I, Charlotte Yonga, was diagnosed with bipolar disorder several years ago. In the summer of 2020, I experienced a hypomanic episode and had to be admitted for the fourth time to a psychiatric hospital. But for the first time, I was able to document my stay through photos and share my story.
"My son was born in March 2020. His birth was a turning point. My pregnancy went smoothly. I've known that I am bipolar since I was 19, diagnosed after a manic episode that led to my admission to Sainte-Anne Hospital. Since then, I've had to take medication every day for life. At the end of my first trimester of pregnancy, I decided to stop taking my medication. I wanted to breastfeed my child, which wasn't compatible with the pills I was taking. My son was born during the lockdown, and I felt it was a good thing. I was in a bubble, exhilarated, happy. I was reveling in the experience of having a baby. I didn't see the crisis coming.
Often, the manic phase begins as a great joy, a gradual euphoria. I started to see colors as more vibrant and vivid, to draw more, to photograph more. In my case, it's always very visual. I see colour correspondences more easily, but I also have obsessions, like fetish numbers or the feeling of being connected to nature.
Anything can become a spiritual sign or a guide, but it can also quickly turn into paranoia. I don't necessarily want it to stop. That's the delicacy of bipolar disorder.
I feel hyper-connected and very energetic. It's exhilarating because all my filters come off. I believe in incredible things, as if I have no boundaries. Through the eyes of my loved ones, their concerns, I sense in a floating manner that something is different, but I don't have the tools to end it on my own. It's stronger than me.
My partner finds me agitated, overexcited. I talk a lot, get up early, sleep less... He alerts my family. My bubble bursts, I feel oppressed. I thought I was fully in control when it was an illusion of control. My loved ones bring me back to reality, I know, but at that moment, I resent them for preventing me from living my genius.
In late June and early July, I have an appointment with a psychiatrist. If they suggest hospitalization, I only have two choices: either I accept or I refuse. In the latter case, I will be forcibly admitted under harsh conditions. This has happened to me before during other crises, in 2013 and 2016. If I say yes, it will be more flexible, they will consult me for the choice of my treatment, for example... That's what I decide to do. I am hospitalized in a psychiatric hospital on July 6. No one else but me signs the admission papers.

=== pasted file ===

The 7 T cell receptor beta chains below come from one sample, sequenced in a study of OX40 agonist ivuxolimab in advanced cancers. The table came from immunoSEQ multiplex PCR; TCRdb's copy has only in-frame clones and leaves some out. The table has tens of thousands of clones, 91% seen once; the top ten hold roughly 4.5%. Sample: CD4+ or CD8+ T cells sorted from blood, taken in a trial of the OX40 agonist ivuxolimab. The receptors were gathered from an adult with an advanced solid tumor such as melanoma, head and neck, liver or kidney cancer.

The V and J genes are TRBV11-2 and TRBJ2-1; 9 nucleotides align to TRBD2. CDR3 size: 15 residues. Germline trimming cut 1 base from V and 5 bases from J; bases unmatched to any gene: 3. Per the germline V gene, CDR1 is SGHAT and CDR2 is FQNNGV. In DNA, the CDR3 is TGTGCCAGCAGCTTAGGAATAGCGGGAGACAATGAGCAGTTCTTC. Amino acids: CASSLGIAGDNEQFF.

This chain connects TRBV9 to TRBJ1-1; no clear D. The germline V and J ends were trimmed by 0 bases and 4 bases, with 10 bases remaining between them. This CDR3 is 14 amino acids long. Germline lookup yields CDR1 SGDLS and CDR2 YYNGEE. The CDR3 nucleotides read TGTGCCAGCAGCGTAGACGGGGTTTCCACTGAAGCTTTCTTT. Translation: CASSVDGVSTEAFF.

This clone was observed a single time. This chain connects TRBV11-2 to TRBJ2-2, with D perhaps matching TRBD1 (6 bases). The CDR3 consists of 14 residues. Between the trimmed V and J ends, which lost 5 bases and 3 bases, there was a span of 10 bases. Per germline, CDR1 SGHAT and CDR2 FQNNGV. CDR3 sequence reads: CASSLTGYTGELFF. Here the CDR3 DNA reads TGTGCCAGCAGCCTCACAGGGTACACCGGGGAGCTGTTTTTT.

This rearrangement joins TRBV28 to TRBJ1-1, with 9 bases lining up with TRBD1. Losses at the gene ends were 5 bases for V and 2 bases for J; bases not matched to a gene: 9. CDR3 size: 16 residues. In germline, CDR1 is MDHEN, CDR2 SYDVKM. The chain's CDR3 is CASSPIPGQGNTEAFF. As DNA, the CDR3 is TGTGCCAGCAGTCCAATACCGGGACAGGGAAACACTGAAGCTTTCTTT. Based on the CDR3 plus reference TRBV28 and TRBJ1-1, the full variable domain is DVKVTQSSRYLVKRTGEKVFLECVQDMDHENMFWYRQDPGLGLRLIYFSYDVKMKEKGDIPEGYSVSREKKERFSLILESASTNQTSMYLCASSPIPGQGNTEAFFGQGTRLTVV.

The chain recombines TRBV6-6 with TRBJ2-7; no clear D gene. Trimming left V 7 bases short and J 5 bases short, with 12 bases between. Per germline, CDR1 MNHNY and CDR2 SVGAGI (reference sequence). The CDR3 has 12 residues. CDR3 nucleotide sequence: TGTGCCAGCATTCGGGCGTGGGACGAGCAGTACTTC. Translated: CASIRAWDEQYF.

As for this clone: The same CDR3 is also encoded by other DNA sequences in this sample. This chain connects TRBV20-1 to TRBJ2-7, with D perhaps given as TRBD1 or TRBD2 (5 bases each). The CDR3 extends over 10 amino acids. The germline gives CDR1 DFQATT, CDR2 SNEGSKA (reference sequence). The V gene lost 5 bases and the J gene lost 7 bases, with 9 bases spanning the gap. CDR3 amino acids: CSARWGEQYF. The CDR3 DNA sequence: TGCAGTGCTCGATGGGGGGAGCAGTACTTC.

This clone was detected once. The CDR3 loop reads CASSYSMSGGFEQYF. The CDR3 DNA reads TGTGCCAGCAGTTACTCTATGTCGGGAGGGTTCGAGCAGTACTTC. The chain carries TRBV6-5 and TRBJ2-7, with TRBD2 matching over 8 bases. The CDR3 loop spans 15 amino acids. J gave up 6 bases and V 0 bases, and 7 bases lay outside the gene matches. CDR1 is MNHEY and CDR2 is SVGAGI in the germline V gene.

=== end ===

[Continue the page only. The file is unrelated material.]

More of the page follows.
My main fear is losing custody of my son. In the first few weeks, I am very resentful against my loved ones, even though I know, in hindsight, that it is important to be well surrounded by family and friends capable of understanding bipolar disorder in order to receive treatment. I am angry because I can't see my baby as I would like. I am allowed to be with him for an hour, every other day. I breastfeed him and I attach great importance to this breastfeeding. I have surges of milk in the first days of hospitalization, then the milk dries up gradually. It's a terrible loss.
This hospitalization is nothing like the previous ones. My room isn't locked, I can go out, I have access to the garden. It quickly becomes my Eden, a place where I don't feel monitored. Throughout the day and until 9 p.m. in the evening, we gather there with the other patients. They are a true moral support, a powerful emotional resource.
We're all in a big distress. We share our states. Some are ill all year round, others episodically. Some are bipolar, others schizophrenic, anorexic, or depressed. In those moments, there is no social judgment, you have nothing to lose. You're stripped down, and so are they. The connection is immediate. I am moved and feel supported.
During the first ten days of my hospitalization, I'm not allowed to use my phone, then gradually, I have it for one hour a day, then two... And finally, for the last three weeks, it's returned to me completely. I quickly feel an urgency to express spontaneity. I take photos, it's compulsive.
I want to capture the relationships between people. The smartphone allows me to be in something uncontrolled, unprepared, the opposite of my usual professional practice with a medium format camera. The act of taking pictures becomes a game, a ritual, an intimate journal. With some of my fellow sufferers, we have photo sessions every day. I have never done this before, but I absolutely need to turn this super bad experience into something positive.
I use a filter that saturates the colors. It's very close to what I feel.
When the time comes to go back home, on August 27th, I have tears in my eyes, it's wrenching. But when you leave the hospital, you know you're getting better. The more I reintegrate into my normal state, the more other patients become energy-draining. My head hurts. I realize how great the emotional demand is. And how difficult it is for some people living with a severe illness to realize themselves on personal and professional levels.
My photographic exploration will have allowed me to face this ordeal with less pain and distress. But it is also a way for me to bear witness to a subject in society that is too rarely discussed.
Interview conducted by Ophélia Lamy for Neon, in April 2021. See the publication here.